We’re in the eye of the Hurricanes and, seemingly, don’t know it.
Campbell River’s Rod Brind’Amour has coached his mediocre team to a legitimate shot at the Stanley Cup.
Some will remember it; that silver chalice that graced our community while in the hands of the same Brind’Amour when he captained the same Carolina Hurricanes to the ultimate prize in professional hockey.
At the time the city was abuzz during the playoffs and it grew to a frenzy as the Cane’s pulled it off and our beloved son raised the cup over his head.
Now, on the precipice of history, the Canes’ push for the Holy Grail under Brind’Amour seems to have gone almost unnoticed in Campbell River.
I have been wearing a Canes’ hat since the playoffs began. I have not seen another. Nor have I seen a Canes’ sweater. (Oops, except for Wayne Brownhill who had a Canes’ sweater on and had on a Bruins’ cap on the number 5 tee box at Storey’s. I hope he doublebogied.)
Perhaps it’s because we don’t see him in action. The Rod Brind’Amour who never gave up, who finished checks, who scored goals and, more importantly, who assisted on many more.
Broadcast commentator and former NHL great Dave Poulin said that the reason the Carolina Hurricanes were doing so well is that they had 18 Rod Brind’Amours on the ice. (He was wrong. He forgot the goalie.)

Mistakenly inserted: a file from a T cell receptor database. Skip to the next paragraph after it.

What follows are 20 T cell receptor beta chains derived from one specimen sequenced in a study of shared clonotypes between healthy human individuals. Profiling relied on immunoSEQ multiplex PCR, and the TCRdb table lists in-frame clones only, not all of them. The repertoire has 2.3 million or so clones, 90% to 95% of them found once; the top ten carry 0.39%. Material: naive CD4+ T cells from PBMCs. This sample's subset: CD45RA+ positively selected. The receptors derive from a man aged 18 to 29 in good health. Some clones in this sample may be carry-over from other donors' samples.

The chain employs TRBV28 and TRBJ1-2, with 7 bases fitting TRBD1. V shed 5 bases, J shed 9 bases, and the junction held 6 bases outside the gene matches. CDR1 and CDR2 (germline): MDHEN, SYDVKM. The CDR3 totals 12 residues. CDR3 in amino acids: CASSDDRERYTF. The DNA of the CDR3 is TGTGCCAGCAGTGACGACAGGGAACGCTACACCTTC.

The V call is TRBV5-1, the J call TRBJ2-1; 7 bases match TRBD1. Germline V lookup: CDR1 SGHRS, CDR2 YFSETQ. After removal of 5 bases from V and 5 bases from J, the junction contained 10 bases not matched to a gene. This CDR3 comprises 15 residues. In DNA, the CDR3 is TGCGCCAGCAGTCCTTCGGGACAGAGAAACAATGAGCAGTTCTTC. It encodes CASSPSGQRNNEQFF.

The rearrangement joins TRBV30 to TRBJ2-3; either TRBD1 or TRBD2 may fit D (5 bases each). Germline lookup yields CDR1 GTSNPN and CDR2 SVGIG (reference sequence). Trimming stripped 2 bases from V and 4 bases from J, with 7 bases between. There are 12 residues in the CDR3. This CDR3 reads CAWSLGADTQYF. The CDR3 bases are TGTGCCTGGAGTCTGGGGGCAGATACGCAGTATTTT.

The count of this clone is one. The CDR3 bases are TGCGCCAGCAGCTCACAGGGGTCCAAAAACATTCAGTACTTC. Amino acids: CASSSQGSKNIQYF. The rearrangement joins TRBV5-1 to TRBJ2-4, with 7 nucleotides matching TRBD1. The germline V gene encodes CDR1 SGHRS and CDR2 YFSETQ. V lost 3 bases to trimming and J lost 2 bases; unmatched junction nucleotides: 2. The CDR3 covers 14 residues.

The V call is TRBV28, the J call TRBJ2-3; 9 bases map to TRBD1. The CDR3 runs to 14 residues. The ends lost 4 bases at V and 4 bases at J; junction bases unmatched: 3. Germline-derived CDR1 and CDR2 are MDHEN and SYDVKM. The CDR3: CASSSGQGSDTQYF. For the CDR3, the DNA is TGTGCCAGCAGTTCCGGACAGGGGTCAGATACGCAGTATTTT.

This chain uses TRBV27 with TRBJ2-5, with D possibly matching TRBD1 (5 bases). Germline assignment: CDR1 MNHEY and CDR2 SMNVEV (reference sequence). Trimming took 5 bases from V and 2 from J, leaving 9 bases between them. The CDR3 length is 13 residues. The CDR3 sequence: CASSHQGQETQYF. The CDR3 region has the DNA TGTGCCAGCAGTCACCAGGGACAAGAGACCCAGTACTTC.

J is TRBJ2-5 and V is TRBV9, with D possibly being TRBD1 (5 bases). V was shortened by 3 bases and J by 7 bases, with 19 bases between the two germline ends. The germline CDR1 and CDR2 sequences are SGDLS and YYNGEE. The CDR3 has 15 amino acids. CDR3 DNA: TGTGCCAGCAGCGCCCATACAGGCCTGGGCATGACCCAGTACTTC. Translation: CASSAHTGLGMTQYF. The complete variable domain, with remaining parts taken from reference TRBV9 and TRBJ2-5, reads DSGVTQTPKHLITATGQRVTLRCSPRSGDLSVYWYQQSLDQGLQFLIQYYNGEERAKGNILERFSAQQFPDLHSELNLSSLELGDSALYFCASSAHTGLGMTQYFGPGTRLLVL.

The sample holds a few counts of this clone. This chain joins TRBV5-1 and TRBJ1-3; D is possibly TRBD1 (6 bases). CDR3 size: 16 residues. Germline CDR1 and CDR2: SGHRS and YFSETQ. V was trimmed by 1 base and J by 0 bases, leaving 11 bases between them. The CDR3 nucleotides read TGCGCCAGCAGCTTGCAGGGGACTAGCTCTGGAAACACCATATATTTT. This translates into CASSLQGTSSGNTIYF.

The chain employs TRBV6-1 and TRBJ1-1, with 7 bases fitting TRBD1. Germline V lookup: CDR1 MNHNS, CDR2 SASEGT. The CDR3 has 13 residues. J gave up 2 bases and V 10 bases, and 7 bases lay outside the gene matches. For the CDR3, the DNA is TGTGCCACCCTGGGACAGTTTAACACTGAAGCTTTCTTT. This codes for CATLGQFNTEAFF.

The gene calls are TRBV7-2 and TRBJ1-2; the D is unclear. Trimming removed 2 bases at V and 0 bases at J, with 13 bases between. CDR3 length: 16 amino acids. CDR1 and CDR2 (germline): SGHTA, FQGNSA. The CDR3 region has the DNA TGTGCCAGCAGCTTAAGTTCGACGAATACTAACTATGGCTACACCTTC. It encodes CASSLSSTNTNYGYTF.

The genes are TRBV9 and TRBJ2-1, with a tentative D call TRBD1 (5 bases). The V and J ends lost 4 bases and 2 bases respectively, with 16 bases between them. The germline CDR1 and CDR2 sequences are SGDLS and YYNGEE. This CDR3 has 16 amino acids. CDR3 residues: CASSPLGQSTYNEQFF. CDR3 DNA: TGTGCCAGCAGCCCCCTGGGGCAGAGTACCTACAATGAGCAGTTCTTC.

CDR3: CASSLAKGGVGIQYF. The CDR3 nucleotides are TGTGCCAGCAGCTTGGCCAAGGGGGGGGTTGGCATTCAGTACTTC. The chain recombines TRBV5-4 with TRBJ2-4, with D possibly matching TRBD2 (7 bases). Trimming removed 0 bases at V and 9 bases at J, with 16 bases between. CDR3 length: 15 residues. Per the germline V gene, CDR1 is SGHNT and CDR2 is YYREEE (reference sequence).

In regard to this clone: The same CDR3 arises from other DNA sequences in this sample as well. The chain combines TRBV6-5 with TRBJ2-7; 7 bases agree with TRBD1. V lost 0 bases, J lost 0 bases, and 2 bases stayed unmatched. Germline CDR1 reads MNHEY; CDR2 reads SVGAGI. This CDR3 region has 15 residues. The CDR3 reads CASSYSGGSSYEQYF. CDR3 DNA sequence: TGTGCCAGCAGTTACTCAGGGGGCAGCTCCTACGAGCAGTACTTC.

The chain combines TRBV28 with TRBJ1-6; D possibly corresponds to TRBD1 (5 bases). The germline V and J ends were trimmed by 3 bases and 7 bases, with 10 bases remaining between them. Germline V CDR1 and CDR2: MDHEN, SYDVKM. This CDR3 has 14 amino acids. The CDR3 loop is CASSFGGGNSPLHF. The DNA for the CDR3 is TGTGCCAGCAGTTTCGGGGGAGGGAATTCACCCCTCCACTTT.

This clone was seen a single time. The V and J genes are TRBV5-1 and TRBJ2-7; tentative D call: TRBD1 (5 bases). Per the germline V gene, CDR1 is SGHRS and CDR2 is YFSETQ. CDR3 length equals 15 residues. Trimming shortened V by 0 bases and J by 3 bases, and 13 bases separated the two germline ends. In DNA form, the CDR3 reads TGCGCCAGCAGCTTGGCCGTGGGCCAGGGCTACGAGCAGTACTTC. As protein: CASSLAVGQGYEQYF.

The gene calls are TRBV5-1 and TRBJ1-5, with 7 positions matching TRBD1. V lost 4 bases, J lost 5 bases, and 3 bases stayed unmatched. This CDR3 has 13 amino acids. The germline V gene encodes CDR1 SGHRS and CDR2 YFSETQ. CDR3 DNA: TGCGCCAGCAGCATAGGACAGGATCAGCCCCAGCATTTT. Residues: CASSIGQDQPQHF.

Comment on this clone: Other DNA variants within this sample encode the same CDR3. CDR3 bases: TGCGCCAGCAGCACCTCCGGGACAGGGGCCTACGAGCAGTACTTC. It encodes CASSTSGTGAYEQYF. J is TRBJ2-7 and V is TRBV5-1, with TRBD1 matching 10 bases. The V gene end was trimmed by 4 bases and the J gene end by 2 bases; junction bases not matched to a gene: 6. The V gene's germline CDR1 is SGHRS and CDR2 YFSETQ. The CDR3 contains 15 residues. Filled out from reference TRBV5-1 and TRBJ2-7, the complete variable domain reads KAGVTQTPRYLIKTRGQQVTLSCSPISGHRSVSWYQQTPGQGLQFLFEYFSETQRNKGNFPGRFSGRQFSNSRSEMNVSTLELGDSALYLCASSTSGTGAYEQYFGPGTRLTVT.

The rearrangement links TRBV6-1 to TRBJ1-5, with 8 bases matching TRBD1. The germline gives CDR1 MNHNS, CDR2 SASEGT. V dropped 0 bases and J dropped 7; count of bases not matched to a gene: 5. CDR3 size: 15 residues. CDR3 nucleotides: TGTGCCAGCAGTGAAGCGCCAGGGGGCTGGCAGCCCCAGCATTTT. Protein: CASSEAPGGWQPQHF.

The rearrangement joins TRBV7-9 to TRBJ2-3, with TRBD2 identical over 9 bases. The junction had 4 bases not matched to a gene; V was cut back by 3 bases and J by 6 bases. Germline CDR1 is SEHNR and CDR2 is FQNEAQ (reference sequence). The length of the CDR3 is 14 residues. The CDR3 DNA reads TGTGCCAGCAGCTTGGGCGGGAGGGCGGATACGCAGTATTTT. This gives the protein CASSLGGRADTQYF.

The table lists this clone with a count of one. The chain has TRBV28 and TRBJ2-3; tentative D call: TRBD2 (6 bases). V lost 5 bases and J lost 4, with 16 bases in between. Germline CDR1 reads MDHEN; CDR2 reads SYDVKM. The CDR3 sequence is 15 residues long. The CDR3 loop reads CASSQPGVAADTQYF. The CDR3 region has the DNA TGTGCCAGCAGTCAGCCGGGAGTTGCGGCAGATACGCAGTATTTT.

Or perhaps we just have too many Canucks fans around who fell for the Twins’ promise of hockey glory. And now they are just numb with defeat and the prospect that yet another ‘building year’ will result in them not making the playoffs, again. Perhaps they don’t know what playoffs are all about. Like us Canadiens’ fans.
I have known Rod, personally, for about 20 years. Okay, so every year I get to talk to him for about a minute on the 17th tee of Story Creek golf course where he has hosted the annual Cystic Fibrosis charity tournament for enough time to raise over a million dollars to fight the disease.
Every year he remembers my (and most everyone else’s) name, asks how things are going and, if I have questions for him, he will subtly turn his back to the next in line and answer them for me.
I would bet a dime to a dollar that Rod feels more exhausted after a game as coach as he ever did as a player. As a player he carried his teammates with unending energy and perseverance. He could actually change a game with a good shift.
But as coach he has to sit back and watch and hope. Hope that someone can win that faceoff that he would, that someone forechecks tenaciously and creates a turnover, that someone would score, like he did.
The sweat of the player is different than the sweat of the coach. The player dispenses energy, the coach absorbs it.
And so we in Campbell River need to step up our support for Rod.
Mayor Andy Adams, it is time to raise a Hurricane’s flag at city hall. If you do I will finally forgive you for breaking the tip of my fly rod.
(NOTE – I also realize you need the support of council. Between us, I can dig some dirt up on them as well. Like, have you ever seen Charlie Cornfield in a sand trap? His real name should be backhoe. I think I could swing his vote, so to say.)
In essence Rod Brind-Amour was the leader of his team. The members of that team rose through the ranks to the small percentage of players who actually make it to the show. They were themselves leaders.
Now Rod is a leader of leaders.
His parents Bob and Linda should be doubly proud.
So should Campbell River.